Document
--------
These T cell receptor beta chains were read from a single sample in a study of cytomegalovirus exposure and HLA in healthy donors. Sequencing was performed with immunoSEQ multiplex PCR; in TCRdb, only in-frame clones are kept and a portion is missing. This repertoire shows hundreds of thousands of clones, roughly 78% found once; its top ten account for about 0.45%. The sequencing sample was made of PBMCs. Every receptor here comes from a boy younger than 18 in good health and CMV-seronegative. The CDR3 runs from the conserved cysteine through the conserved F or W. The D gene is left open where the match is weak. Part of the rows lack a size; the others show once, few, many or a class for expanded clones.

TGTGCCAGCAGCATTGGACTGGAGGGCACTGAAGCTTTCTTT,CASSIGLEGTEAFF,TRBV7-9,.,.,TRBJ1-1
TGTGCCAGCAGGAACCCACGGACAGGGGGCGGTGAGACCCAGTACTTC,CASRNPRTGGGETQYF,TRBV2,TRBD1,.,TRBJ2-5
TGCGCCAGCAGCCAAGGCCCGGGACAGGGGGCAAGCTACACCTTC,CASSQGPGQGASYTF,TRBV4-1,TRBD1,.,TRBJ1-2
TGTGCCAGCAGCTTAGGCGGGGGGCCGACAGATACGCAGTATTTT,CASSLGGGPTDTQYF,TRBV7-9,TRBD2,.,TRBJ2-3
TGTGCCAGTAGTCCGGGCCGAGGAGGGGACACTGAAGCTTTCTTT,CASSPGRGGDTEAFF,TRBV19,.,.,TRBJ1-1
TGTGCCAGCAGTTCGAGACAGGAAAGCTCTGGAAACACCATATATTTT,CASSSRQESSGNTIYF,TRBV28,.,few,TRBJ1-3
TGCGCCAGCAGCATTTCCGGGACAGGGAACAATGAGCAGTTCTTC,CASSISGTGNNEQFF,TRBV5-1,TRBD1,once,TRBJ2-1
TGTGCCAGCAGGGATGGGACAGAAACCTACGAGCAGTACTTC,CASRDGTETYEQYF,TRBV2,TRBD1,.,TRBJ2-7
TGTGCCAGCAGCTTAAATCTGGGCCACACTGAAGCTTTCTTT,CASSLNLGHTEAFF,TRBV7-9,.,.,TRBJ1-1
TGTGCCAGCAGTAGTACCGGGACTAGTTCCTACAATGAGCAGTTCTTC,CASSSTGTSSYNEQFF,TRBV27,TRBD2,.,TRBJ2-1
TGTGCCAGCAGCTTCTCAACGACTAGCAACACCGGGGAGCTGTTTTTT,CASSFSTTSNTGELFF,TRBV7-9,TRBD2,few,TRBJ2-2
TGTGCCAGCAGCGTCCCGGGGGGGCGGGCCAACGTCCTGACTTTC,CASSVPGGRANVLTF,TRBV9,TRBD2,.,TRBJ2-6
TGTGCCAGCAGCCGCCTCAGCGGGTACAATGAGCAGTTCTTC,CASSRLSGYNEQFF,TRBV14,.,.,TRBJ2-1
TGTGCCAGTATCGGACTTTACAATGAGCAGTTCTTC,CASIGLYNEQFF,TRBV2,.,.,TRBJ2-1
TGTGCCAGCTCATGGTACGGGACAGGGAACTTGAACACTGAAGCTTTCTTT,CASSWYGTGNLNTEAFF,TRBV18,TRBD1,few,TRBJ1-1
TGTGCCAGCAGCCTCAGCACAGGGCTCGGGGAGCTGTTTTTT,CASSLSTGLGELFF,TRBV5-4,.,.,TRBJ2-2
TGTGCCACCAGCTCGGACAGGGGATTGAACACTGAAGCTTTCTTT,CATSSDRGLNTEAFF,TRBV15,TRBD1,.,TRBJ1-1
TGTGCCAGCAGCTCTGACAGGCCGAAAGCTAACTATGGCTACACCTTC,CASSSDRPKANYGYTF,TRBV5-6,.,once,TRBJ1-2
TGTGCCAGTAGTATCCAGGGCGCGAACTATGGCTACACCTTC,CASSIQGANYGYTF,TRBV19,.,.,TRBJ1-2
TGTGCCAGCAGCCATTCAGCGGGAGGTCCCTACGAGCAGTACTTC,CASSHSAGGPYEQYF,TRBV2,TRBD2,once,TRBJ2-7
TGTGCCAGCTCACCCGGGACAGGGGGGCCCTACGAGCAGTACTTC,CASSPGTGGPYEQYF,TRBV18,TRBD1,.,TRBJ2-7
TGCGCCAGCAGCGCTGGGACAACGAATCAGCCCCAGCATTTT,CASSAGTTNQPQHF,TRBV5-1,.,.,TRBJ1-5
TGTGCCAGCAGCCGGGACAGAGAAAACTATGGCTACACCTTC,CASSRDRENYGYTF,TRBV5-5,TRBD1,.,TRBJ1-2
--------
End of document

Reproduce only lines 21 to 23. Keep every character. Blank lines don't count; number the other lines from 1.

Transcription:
TGTGCCAGCAGCCATTCAGCGGGAGGTCCCTACGAGCAGTACTTC,CASSHSAGGPYEQYF,TRBV2,TRBD2,once,TRBJ2-7
TGTGCCAGCTCACCCGGGACAGGGGGGCCCTACGAGCAGTACTTC,CASSPGTGGPYEQYF,TRBV18,TRBD1,.,TRBJ2-7
TGCGCCAGCAGCGCTGGGACAACGAATCAGCCCCAGCATTTT,CASSAGTTNQPQHF,TRBV5-1,.,.,TRBJ1-5